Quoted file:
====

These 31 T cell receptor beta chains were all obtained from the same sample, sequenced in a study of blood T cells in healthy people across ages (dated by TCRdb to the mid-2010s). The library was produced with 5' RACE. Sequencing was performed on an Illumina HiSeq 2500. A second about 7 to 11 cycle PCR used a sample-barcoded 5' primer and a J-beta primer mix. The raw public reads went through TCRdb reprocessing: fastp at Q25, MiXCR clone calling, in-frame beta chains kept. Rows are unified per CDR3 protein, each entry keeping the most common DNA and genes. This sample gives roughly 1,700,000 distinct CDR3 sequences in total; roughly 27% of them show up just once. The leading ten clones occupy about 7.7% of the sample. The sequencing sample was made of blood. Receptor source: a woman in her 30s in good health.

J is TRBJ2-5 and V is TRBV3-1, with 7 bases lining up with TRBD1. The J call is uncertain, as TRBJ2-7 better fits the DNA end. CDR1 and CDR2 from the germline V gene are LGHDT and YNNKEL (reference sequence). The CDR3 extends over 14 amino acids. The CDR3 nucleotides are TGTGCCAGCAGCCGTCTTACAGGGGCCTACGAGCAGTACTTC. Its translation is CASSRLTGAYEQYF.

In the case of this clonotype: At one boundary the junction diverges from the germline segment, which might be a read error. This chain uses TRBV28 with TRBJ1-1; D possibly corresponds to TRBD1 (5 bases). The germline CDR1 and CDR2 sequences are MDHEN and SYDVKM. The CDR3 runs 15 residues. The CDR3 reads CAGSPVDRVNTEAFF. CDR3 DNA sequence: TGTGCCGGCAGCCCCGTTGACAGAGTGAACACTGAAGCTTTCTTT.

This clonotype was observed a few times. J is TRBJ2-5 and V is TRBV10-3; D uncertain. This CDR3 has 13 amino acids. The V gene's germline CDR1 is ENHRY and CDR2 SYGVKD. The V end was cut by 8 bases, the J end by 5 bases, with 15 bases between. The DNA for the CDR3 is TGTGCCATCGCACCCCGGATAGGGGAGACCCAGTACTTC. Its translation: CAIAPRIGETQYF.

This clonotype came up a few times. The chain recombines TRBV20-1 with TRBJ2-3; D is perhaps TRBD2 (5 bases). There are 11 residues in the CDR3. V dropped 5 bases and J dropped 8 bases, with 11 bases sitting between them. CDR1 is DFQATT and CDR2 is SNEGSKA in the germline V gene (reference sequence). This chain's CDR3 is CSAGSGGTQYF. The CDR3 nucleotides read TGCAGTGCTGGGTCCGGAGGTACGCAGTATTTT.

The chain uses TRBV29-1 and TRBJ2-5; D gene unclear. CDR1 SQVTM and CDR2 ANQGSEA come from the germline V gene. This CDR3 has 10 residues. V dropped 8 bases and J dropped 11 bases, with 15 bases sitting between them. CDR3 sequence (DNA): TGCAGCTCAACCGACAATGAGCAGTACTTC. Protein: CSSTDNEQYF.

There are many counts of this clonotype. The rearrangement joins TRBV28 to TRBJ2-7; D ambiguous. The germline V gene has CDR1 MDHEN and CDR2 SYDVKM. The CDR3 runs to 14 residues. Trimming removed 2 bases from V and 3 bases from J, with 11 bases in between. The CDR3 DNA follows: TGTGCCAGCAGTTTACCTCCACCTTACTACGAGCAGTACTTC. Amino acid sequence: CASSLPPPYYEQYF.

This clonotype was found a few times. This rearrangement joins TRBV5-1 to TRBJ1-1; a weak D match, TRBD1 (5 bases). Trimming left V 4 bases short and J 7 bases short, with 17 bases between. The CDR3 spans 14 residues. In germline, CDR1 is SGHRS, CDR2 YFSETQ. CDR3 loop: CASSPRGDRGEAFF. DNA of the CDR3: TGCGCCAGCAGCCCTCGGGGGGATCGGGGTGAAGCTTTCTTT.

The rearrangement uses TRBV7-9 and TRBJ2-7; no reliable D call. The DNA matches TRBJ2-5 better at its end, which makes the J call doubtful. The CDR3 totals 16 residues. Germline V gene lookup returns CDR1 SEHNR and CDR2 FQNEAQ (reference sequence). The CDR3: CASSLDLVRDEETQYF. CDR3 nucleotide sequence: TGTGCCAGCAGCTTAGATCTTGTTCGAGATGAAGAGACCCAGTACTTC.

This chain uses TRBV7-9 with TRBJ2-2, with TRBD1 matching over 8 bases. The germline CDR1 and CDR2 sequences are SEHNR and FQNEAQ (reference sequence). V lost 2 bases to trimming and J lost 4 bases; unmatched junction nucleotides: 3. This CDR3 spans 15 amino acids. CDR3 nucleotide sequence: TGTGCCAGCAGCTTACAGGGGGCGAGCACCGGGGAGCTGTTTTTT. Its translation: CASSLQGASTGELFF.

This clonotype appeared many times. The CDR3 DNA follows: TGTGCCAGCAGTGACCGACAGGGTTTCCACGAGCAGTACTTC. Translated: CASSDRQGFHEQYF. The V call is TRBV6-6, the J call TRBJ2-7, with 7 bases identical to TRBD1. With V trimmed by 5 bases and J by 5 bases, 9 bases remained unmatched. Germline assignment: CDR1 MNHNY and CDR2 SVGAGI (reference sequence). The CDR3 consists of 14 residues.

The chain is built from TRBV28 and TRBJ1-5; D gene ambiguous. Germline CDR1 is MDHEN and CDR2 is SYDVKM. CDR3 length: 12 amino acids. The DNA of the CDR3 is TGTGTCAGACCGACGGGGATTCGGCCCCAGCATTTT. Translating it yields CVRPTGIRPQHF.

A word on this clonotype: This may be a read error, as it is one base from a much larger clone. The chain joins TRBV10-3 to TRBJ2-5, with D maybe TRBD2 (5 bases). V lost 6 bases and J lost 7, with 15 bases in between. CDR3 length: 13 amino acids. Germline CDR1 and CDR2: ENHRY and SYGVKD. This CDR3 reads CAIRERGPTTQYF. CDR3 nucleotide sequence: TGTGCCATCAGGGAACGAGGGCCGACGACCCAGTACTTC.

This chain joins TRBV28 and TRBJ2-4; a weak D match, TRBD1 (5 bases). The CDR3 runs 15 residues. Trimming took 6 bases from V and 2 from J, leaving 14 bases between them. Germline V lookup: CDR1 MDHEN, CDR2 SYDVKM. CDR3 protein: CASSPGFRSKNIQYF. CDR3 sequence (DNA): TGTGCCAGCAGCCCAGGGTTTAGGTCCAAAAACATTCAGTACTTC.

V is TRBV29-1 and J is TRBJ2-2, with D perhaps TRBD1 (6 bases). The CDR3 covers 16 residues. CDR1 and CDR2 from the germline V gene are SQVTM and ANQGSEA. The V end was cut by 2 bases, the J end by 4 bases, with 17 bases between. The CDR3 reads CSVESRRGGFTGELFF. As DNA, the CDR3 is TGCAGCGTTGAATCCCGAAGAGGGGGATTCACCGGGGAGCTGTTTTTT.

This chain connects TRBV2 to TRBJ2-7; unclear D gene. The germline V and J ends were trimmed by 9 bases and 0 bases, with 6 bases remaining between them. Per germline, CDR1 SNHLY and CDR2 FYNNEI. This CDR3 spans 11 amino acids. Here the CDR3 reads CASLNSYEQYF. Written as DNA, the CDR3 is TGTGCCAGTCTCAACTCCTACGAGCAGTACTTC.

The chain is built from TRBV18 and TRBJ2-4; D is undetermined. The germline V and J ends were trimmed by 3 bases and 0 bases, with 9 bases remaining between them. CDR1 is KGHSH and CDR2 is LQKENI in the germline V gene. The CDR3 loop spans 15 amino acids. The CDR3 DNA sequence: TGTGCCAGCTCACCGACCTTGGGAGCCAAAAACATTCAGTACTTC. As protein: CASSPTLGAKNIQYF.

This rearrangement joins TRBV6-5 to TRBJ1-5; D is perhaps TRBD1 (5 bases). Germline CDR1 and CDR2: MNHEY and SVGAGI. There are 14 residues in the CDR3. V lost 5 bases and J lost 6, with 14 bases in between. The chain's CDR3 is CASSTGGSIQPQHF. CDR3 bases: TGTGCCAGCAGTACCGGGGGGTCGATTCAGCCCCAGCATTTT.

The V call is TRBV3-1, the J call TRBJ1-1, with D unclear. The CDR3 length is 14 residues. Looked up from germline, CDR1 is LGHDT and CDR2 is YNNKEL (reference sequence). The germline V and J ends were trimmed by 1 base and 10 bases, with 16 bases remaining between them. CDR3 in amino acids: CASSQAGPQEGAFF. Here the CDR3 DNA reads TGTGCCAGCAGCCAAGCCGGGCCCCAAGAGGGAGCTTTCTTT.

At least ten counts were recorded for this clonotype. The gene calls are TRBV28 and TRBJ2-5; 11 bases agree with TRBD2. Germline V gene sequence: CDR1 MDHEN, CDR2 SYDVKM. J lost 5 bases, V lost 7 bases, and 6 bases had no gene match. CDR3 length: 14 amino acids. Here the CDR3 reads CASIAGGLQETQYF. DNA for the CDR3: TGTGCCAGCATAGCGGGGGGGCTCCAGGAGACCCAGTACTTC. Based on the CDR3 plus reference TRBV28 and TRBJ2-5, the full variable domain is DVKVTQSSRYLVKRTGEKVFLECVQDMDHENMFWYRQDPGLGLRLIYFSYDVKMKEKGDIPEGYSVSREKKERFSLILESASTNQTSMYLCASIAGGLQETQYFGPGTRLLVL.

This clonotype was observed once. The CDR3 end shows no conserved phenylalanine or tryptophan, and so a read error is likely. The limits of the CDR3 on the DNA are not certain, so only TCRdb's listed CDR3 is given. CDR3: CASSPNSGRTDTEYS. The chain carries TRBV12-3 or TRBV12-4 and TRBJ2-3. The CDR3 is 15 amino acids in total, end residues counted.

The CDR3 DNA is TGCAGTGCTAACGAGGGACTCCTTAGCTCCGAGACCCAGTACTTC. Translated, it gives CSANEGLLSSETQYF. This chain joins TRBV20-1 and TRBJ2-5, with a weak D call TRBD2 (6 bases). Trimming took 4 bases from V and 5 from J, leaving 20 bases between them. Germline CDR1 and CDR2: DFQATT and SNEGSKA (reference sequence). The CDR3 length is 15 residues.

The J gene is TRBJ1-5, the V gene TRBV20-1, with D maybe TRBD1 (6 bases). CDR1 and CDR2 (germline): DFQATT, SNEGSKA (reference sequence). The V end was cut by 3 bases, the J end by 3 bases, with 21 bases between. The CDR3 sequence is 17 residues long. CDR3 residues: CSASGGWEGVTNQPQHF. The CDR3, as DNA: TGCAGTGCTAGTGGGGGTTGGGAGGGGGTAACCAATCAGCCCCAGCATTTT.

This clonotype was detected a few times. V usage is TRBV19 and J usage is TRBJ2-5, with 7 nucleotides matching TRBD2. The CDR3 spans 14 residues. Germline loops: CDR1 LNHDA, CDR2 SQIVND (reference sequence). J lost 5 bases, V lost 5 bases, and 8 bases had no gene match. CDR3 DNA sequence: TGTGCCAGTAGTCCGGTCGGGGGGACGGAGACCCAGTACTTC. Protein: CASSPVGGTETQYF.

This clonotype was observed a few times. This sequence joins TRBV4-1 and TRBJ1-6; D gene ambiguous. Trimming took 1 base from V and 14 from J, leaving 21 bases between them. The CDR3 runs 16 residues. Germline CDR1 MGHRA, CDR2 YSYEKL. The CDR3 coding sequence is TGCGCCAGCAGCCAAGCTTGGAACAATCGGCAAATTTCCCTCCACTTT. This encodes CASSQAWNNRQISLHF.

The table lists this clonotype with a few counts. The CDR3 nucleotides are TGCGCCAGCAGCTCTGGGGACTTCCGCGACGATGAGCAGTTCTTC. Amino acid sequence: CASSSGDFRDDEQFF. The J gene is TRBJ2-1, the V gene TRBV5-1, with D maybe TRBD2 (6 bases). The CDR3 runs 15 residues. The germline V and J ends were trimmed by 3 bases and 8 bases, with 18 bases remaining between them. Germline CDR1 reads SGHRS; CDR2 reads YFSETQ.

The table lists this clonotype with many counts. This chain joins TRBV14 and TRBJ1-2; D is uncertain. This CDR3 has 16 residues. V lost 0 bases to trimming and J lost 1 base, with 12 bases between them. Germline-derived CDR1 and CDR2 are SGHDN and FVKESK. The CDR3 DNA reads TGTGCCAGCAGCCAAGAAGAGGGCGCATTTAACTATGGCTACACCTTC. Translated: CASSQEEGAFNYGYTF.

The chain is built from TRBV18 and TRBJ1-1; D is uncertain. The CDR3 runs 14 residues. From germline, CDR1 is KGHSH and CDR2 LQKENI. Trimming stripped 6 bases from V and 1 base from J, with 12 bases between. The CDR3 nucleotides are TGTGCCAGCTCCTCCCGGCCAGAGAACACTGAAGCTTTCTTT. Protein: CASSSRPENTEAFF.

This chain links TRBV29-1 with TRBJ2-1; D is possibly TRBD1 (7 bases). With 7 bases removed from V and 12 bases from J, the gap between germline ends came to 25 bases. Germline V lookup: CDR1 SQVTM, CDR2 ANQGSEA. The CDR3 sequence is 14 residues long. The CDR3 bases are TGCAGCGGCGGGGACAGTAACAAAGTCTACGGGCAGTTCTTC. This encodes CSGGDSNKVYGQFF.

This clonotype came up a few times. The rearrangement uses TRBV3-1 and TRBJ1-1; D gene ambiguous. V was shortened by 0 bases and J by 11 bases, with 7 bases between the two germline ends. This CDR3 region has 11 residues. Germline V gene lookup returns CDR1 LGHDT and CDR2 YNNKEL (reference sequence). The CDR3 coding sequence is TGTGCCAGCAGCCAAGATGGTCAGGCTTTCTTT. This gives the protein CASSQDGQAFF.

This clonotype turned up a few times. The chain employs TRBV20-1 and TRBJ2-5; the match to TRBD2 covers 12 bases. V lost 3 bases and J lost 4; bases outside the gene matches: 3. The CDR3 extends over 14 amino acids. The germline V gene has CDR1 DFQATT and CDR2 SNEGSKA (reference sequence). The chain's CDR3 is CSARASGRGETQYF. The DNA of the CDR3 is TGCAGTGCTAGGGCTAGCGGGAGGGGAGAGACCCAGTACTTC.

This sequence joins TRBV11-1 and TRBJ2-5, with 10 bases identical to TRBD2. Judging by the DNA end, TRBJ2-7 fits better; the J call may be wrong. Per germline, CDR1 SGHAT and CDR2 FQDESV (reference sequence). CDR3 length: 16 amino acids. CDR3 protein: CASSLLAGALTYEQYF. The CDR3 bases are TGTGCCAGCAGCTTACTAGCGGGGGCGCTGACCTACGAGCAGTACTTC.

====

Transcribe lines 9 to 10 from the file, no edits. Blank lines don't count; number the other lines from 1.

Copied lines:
The rearrangement uses TRBV7-9 and TRBJ2-7; no reliable D call. The DNA matches TRBJ2-5 better at its end, which makes the J call doubtful. The CDR3 totals 16 residues. Germline V gene lookup returns CDR1 SEHNR and CDR2 FQNEAQ (reference sequence). The CDR3: CASSLDLVRDEETQYF. CDR3 nucleotide sequence: TGTGCCAGCAGCTTAGATCTTGTTCGAGATGAAGAGACCCAGTACTTC.

This chain uses TRBV7-9 with TRBJ2-2, with TRBD1 matching over 8 bases. The germline CDR1 and CDR2 sequences are SEHNR and FQNEAQ (reference sequence). V lost 2 bases to trimming and J lost 4 bases; unmatched junction nucleotides: 3. This CDR3 spans 15 amino acids. CDR3 nucleotide sequence: TGTGCCAGCAGCTTACAGGGGGCGAGCACCGGGGAGCTGTTTTTT. Its translation: CASSLQGASTGELFF.